Without pier, Oceanside is a trip

The pier is a good starting point for Oceanside’s three and a half miles of sandy beaches. Image courtesy California Welcome Center-Oceanside

While Malibu has its pier, it is outsized by Oceanside’s. This landmark planks in at a whopping 1,942 feet, making this the longest over-the-water wooden pier in California.

This pier is a good starting point for Oceanside’s three and a half miles of sandy beaches such as Breakwater Bay, Pier View North and South, Wisconsin Street Beach and Buccaneer Beach. Bikers will fall in love with six miles of beachfront roadways shared with joggers and rollerbladers. Walk to the edge and take in a gorgeous view of the Pacific. Off to your right is the U.S. Marine Corps’ Camp Pendleton, the largest of all USMC amphibious training bases.

When you check into the 158-unit Wyndham Oceanside Pier Resort say good-by to your car as many of the A-list places to visit and dine are within walking distance.

The resort, which is comprised of two six-story towers, has 116 spacious two-bedroom units, some with stunning ocean views. If you have a group, consider the three and four-bedroom Presidential Suites. Within walking distance are several military stores on and near Pier View Way selling an array of Marine inspired shirts, pins, uniforms in all sizes. G.I. Joe’s Army and Navy Surplus (404 Pierview Way) have an exceptional selection with fair prices.

Stroll over to the California Surf Museum (312 Pier View Way) for a look at surfer history. We were in time to view the Woman on Waves exhibit, which was a wonderful splash of nostalgia. If you remember the mid-century “Gidget” movies, this will bring a smile to your face.

Make it a priority to try 333 Pacific (on the first floor of the Wyndham), where the Happy Hour gives you a choice of seven appetizers at $7 each. That alone will have you returning for dinner where their scrumptious Lobster Cobb Salad or Grilled Veggie Stack looks as gorgeous as tastes.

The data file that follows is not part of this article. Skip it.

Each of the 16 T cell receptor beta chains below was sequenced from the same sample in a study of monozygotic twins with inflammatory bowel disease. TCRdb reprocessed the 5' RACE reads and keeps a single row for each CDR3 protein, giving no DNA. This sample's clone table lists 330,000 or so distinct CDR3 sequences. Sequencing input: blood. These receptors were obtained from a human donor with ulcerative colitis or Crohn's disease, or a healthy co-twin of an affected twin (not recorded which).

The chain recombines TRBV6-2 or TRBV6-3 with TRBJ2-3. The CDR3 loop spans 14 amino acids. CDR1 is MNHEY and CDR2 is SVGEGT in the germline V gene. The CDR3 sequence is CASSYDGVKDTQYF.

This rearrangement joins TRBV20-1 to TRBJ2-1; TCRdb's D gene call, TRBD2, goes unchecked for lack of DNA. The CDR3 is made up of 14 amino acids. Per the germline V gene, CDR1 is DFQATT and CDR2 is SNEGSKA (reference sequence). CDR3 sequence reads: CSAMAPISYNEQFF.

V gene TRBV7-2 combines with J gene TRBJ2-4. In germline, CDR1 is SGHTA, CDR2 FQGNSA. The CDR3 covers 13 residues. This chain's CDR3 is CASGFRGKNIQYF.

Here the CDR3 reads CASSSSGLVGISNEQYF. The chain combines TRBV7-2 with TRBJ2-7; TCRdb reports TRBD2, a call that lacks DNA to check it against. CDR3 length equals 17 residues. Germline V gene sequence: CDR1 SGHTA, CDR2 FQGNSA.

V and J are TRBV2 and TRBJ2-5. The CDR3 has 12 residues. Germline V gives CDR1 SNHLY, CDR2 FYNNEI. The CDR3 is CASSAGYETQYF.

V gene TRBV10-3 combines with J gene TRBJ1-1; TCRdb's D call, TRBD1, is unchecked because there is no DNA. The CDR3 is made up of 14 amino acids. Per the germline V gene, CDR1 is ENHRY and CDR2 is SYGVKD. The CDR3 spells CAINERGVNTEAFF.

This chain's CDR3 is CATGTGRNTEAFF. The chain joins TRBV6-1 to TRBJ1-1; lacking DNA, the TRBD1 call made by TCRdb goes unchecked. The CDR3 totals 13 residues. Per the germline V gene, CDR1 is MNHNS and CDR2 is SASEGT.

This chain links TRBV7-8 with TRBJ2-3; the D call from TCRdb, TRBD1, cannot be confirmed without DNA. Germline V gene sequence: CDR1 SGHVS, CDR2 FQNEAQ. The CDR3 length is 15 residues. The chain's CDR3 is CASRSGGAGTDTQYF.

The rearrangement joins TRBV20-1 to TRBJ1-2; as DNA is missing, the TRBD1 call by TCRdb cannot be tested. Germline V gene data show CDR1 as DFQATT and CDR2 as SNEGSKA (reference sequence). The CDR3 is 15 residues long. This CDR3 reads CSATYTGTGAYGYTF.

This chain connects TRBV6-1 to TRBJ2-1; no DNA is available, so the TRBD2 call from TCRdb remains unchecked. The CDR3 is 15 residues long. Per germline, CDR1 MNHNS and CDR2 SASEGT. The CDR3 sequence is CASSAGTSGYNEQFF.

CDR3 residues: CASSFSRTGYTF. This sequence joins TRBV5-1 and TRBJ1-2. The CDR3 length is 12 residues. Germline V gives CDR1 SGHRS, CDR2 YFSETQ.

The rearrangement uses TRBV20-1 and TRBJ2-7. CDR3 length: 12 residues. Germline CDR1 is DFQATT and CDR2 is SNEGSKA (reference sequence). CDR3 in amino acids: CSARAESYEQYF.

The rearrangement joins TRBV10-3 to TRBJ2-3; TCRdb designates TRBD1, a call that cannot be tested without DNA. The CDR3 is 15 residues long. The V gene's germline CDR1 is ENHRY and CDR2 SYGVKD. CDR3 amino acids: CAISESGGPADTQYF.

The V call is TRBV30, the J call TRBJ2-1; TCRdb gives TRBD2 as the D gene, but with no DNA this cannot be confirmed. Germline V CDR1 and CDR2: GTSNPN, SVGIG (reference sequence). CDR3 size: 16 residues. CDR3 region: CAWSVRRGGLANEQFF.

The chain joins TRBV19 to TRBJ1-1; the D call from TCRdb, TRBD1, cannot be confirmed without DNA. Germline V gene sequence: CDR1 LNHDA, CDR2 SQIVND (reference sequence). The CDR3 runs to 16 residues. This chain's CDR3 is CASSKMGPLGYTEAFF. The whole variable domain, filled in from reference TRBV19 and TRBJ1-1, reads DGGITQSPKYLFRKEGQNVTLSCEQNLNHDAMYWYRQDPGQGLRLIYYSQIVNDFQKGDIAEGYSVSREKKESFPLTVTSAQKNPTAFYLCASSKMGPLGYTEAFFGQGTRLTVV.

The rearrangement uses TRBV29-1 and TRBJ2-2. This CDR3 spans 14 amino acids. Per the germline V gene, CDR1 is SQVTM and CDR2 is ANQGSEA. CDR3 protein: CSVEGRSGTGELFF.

Operated by the Cohn Restaurant group, 333 is one of seven equally popular Pacific- inspired restaurants along the coast such as Blue Point Coastal Cuisine (www.dinecrg.com).

For a blast to the past, stop by 101 Café (631 Pacific Coast Hwy). Established in 1928, this is the epitome of traditional American home-cooked meals with milk shakes worth the calories count.

If you’re in the mood for a detour before or after the beach scene, investigate a mesmerizing sculpture garden known as Queen Califia’s Magical Circle in the Iris Sankey Arboretum within Kit Carson Park in Escondido. This is the only American sculpture garden created by Niki de Saint Phalle, a French American artist with a flair for the unpredictable who gifted it to the park. It opened in 2003 and has enchanted children of all ages ever since. The sculpture garden’s eye catching 400-foot-long Snake Wall has one entrance into the garden with a mazelike passageway. The walls scream for attention with bold patterns of black, white and mirrored tiles. This fantasy is homage to the child in all of us with a splash of mystical mosaics.

And who is Queen Califia? She was the Black Amazon Queen believed to rule a terrestrial island paradise of gold and riches. “The mosaics here are sourced from agate, turquoise, hematite and petrified wood, and imported from around the world,” said Susan Pollack, public art consultant.

What better way to put a spin on a peachy beachy getaway?


Pamela Price is the co-author of the first edition of “Day Trips from Los Angeles.”